A curious workplace safety and industrial relations issue has appeared in the Golden Circle factory in Queensland as reported in the Courier-Mail. 57-year-old forklift driver, Lance Pedersen has been sacked because he was found to be morbidly obese and with osteoarthritis in his knees.
The newspaper article raises many personnel management issues and there are sure to be more issues that have not been reported but a remarkable quote is reported from a company spokesperson:
“Golden Circle has an obligation to ensure the health and safety of all our employees,” the spokesman said. “We are therefore unable to continue to employ Mr Pedersen.”
From the statements on the Heinz Australia website, the company that owns Golden Circle, there is certainly an active health and wellbeing focus:
“Great Culture – being encouraged to do well and rewarded for effort. We relish the challenges our roles afford us, in a supportive and fairly relaxed environment. It’s a family friendly workplace with a host of benefits that prove that a well rounded lifestyle is valued here. Performance bonuses, paid parental leave, volunteer leave, fresh fruit, subsidised gym benefits, health and wellbeing programs, discounted stock purchase plans, free life and accident insurance, just to name just a few.”
In the context of general safety management, it is difficult to reduce the risks posed to themselves and others by morbidly obese workers. It is a matter that, if not handling carefully, could be seen to be impinging on personal freedoms and choice. The issue has been mentioned several times in SafetyAtWorkBlog.
The Courier-Mail article identifies how important it is to manage the changing of work tasks. Pedersen was moved from driving a forklift to a job that would require standing. There is insufficient information to know whether the forklift job was sedentary or required the driver to repeatedly get on or off the vehicle but clearly the job task and the working environment of working “…on the beverage line, where he would be required to stand to pack and monitor drinks..”, even for a short period, is very different from being on a forklift.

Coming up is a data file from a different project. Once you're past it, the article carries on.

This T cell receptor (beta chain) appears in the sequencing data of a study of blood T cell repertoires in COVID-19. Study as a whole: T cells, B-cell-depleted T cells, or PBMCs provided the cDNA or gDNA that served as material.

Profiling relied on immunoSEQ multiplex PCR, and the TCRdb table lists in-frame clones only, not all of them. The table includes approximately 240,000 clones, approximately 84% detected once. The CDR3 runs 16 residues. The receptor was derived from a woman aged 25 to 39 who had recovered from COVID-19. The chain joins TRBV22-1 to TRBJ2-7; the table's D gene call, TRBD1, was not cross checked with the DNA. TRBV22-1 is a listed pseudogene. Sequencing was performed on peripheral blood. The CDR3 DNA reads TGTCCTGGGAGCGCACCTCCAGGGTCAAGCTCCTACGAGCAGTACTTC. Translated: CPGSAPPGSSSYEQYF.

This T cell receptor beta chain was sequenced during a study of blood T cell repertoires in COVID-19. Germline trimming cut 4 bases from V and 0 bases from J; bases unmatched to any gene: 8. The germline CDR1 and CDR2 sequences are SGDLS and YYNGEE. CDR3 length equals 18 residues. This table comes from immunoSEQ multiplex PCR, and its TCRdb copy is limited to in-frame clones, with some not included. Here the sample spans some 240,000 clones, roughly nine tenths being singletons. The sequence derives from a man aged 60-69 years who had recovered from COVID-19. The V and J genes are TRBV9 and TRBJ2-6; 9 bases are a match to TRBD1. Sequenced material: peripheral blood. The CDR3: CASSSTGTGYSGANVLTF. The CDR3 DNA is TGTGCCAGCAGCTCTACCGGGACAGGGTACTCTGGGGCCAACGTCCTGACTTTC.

A spokesperson for Heinz Australia provided SafetyAtWorkBlog with the following statement on the matter of Lance Pedersen’s dismissal which provides a context for the quote at the top of this article:
“As you might appreciate, we have a policy of not commenting publicly on the medical status of any of our employees.
We explored alternative duties for Mr Pedersen but nothing suitable was available. Golden Circle has an obligation to ensure the health and safety of all of our employees (in accordance with the Workplace Health and Safety Act). We are therefore unable to continue to employ Mr Pedersen. We have offered counselling services to Mr Pedersen and his family.
We would not do anything to jeopardise the health and safety of our employees.”
With the increased regulatory attention on health issues in Australia through public health and occupational health, these sorts of issues will become more common and companies need to prepare their staff on how to manage the issues. This is not a new scenario for many workplaces but the OHS context and attention is an additional consideration. The best way to minimise disruption to the company and distress to the worker is to communicate with all relevant stakeholders and try to resolve the issues without insult or hurt – one of the most difficult personnel management tasks.